India is known for its penchant for creating sculptural art in caves and temples out of rocks and mountains since the earliest of times. Indian architecture, sculpture and painting went hand-in-hand, creating the beautiful synthesis in the work you see today.  The love for colour and design in painting, dance, music or drama has always been a part of the Indian soul. Miniature paintings date back to 11th and 12th Centuries AD. Indian art is deeply rooted in tradition, gods, deities, epical themes, and also warfare. Our classical dance and music is world renowned for its magnificence. Stunning handicrafts and textiles are carried home with a lot of pleasure and enthusiasm by tourists visiting India.

A country as diverse as India is symbolized by the plurality of its culture. India has one of the world’s largest collection of songs, music, dance, theatre, folk traditions, performing arts, rites and rituals, paintings and writings that are known as the ‘Intangible Cultural Heritage’ of humanity.


Dance in India has a rich and vital tradition dating back to ancient times. Excavations, inscriptions, chronicles, genealogies of kings and artists, literary sources, sculpture and painting of different periods provide extensive evidence on dance. Myths and legends also support the view that dance had a significant place in the religious and social life of the Indian people. However, it is not easy to trace the precise history and evolution of the various dances known as the ‘art’ or ‘classical’ forms popular today.


Bharatnatyam Dance is considered to be over 2000 years old. Bharatnatyam dance is known to be ekaharya, where one dancer takes on many roles in a single performance. In the early 19th century, the famous Tanjore Quartette, under the patronage of Raja Serfoji are said to have been responsible for the repertoire of Bharatnatyam dance as we see it today. The style was kept alive by the devadasis, who were young girls ‘gifted’ by their parents to the temples and who were married to the gods. The devadasis performed music and dance as offerings to the deities, in the temple courtyards. On the gopurams of the Chidambaram temple, one can see a series of Bharatnatyam poses, frozen in stone as it were, by the sculptor.


Kerala is the home of several traditional dance and dance – drama forms, the most notable being Kathakali. Kathakali is an art which has evolved from many social and religious theatrical forms which existed in the southern region in ancient times. Chakiarkoothu, Koodiyattam, Krishnattam and Ramanattam are few of the ritual performing arts of Kerala which have had a direct influence on Kathakali in its form and technique. Legend has it that the refusal of the Zamorin of Calicut to send his Krishnattam troupe to Travancore, so enraged the Raja of Kottarakkara, that he was inspired to compose the Ramanattam. In the temple sculptures in Kerala and the frescoes in the Mattancheri temple of approximately the 16th century, Kathakali dance scenes can be seen.


Kuchipudi is one of the classical styles of Indian dance. The art form takes its name from the village of the birth, in the Krishna district of Andhra Pradesh. In the 17th century Kuchipudi style of Yakshagaana was conceived by Siddhendra Yogi. It is said that Siddhendra Yogi had a dream in which Lord Krishna asked him to compose a dancedrama based on the myth of the bringing of paarijaata flower for Sathyabhaama, the most beloved queen of Krishna. In compliance with this command Siddhendra Yogi composed the Bhaamaakalaapam. The progenitor of the form, presented a dance-drama with young boys from the village. To show the dexterity of the dancers in footwork and their control and balance over their bodies, techniques like dancing on the rim of a brass plate and with a pitcher full of water on the head was introduced. By the middle of this century, Kuchipudi fully crystallized as a separate classical solo dance style.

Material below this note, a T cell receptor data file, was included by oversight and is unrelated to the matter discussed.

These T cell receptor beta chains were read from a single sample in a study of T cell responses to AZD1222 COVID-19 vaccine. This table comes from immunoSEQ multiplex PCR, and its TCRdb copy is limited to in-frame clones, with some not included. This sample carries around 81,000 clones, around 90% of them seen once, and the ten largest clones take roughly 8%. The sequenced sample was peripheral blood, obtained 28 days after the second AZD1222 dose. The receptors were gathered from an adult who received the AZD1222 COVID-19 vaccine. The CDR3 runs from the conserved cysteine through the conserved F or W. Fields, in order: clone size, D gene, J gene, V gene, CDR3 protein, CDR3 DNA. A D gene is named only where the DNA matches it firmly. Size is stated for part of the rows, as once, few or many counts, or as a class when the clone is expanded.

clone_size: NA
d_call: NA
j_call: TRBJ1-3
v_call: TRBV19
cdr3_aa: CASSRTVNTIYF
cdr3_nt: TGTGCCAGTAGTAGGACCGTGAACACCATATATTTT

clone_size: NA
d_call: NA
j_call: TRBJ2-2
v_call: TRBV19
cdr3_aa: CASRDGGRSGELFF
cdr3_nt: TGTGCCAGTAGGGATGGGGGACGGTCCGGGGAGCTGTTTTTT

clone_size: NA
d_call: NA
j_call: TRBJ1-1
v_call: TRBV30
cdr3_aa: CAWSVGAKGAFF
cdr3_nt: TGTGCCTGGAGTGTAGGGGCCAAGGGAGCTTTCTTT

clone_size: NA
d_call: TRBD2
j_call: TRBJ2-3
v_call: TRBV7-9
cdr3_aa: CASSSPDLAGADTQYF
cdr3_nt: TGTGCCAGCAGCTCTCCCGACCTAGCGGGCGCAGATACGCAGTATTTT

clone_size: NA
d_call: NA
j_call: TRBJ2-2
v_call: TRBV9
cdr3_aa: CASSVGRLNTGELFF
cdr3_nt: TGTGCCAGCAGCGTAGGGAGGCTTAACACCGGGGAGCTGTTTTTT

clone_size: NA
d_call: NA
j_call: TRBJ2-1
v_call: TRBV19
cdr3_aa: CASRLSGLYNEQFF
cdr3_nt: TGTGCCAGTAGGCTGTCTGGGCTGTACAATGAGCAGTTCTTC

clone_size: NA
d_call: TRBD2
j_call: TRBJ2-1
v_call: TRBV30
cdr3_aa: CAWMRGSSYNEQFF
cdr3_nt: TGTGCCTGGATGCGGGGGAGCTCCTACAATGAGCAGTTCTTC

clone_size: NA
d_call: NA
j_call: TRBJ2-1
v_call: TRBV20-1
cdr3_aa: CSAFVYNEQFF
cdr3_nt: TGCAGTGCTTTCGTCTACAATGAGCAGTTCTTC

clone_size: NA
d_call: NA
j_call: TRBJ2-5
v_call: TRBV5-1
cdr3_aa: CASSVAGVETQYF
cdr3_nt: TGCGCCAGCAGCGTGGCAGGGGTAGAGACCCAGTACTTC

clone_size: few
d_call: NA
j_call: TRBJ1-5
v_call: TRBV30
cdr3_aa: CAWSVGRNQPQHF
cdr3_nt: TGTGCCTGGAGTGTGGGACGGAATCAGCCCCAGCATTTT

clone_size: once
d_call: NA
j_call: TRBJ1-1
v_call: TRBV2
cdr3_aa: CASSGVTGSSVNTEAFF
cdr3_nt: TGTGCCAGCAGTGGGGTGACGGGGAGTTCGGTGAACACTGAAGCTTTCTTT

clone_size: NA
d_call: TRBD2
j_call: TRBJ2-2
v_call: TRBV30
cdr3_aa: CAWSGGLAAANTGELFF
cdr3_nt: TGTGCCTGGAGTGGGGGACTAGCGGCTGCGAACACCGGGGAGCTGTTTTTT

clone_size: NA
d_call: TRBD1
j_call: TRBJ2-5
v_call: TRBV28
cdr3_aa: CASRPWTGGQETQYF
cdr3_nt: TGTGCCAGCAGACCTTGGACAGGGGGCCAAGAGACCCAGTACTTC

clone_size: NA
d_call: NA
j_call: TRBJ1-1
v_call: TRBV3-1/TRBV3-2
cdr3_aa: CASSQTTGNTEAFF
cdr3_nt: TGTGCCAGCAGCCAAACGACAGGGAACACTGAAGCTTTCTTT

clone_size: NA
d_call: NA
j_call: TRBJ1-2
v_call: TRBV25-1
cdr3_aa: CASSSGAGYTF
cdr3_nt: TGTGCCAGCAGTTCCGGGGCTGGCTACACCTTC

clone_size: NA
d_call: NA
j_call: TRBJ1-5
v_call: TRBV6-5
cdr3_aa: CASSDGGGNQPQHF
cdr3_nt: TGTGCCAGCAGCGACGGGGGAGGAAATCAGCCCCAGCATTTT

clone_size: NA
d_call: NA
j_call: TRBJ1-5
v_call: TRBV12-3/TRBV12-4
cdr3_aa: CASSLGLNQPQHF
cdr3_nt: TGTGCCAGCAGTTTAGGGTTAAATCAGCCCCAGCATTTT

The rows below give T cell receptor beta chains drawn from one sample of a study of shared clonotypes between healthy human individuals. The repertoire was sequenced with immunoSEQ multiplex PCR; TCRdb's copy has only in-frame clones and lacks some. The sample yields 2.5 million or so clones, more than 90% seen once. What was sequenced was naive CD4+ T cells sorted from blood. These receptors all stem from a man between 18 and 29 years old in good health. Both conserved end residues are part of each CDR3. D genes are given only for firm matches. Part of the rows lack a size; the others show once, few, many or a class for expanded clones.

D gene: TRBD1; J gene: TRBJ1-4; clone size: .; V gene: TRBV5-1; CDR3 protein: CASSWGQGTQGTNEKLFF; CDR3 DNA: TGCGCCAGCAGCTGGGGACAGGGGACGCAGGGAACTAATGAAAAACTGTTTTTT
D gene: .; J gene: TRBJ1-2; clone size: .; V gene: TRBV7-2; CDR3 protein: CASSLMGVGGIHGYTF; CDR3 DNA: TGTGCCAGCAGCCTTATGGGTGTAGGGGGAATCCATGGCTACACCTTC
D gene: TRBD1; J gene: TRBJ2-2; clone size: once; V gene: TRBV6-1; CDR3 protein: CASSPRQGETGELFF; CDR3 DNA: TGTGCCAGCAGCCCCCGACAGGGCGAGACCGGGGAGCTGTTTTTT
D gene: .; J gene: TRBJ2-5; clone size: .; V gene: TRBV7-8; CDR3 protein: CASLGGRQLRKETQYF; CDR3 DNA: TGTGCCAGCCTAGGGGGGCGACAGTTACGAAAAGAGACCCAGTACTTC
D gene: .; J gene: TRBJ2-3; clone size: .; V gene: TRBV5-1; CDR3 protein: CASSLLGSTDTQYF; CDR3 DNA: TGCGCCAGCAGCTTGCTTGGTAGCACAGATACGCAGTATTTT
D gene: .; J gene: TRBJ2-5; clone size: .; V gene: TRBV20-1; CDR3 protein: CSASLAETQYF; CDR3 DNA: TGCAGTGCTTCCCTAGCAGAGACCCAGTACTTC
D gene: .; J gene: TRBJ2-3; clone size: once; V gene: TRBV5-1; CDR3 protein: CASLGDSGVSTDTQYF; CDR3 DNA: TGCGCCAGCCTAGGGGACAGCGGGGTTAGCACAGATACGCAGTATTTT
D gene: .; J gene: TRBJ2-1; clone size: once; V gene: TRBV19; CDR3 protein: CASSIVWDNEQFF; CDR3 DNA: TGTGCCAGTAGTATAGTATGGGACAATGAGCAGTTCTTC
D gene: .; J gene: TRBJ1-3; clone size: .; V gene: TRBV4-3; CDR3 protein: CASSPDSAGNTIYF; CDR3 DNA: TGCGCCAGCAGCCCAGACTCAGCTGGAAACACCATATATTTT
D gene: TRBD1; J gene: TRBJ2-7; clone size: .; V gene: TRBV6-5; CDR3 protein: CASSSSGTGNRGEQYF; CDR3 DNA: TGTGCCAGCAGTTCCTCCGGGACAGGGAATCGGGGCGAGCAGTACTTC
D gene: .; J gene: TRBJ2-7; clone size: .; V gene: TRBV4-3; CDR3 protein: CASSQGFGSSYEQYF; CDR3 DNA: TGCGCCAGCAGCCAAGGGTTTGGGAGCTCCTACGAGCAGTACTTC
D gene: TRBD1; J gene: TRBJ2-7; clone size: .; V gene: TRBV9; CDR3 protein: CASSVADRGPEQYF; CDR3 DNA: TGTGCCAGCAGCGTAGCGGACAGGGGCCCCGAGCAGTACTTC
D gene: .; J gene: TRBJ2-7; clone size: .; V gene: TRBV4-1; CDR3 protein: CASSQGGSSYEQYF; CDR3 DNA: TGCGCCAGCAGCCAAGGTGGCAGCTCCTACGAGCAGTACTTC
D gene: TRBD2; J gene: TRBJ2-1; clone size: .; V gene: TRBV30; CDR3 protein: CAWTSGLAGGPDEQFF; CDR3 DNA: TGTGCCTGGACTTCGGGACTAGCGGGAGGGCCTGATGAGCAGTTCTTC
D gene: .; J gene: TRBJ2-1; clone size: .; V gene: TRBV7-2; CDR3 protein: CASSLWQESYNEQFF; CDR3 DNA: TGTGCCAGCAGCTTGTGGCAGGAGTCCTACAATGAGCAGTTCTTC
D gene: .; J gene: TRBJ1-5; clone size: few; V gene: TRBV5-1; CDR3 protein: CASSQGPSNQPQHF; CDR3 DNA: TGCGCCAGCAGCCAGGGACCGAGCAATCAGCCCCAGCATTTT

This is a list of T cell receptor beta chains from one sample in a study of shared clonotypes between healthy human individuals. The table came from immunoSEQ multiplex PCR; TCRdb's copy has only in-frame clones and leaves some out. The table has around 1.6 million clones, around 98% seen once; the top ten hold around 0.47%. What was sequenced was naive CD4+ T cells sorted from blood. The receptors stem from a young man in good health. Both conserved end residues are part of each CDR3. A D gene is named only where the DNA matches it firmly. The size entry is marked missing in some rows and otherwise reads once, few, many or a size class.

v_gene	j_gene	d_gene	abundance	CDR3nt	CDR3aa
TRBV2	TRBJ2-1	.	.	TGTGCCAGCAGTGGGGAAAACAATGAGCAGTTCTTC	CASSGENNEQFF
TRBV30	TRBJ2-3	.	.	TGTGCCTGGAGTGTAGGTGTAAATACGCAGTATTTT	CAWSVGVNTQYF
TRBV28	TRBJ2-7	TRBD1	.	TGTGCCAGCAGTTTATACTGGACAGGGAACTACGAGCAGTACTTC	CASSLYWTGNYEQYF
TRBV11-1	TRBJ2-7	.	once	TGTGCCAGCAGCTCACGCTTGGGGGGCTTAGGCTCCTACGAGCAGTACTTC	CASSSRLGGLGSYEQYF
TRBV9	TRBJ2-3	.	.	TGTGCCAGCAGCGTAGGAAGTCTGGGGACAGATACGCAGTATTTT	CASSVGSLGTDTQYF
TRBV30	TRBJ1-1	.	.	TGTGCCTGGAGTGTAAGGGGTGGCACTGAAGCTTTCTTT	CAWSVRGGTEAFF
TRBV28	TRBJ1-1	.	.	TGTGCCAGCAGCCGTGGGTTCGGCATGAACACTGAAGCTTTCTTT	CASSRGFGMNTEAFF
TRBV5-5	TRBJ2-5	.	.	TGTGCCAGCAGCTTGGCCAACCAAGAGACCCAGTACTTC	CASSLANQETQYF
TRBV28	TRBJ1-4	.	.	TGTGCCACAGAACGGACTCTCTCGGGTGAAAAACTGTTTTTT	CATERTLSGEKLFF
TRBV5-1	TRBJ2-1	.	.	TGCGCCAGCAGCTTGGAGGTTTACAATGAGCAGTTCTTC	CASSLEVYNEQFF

India’s rich cultural heritage and centuries of evolutionary tradition is manifested by the huge variety of handicrafts made all over the country. Handicrafts are a mirror of the cultural identity of the ethnic people who make it. Through the ages, handicrafts made in India like the Kashmiri woollen carpets, Zari embroidered fabrics, terracotta and ceramic products, silk fabrics etc. have maintained their exclusiveness. In the ancient times, these handicrafts were exported to far off countries of Europe, Africa, West Asia and Far East via the ‘silk route’. The entire wealth of timeless Indian handicrafts has survived through the ages. These crafts carry the magnetic appeal of the Indian culture that promises exclusivity, beauty, dignity and style.

Bidriware Metal Handicraft

The Bidriware craft is indeed an exquisite craft. Bidri craftsmen need to possess not just skill and patience but a lot of creativity as well so that they can bring into existence by artistic means beautiful designs of shining silver on a dull black background. The Mughals are credited with patronizing Bidriware in this country. Bidriware is divided into three different forms. The distinction is on the basis of the depth of embedding and the quality of metal. The deeply cut work is referred to as Nashan, the raised work is referred to as ZarNashan and the wire inlay work is better known as Tarkashi.

Cane and Bamboo Handicrafts

Cane and Bamboo occupy a distinctive place in the life of Tripura. Wide variety of wonderful objects are made out of Cane and Bamboo. A variety of items are produced, including furniture, table mats and other mat products, lamp shades, etc.

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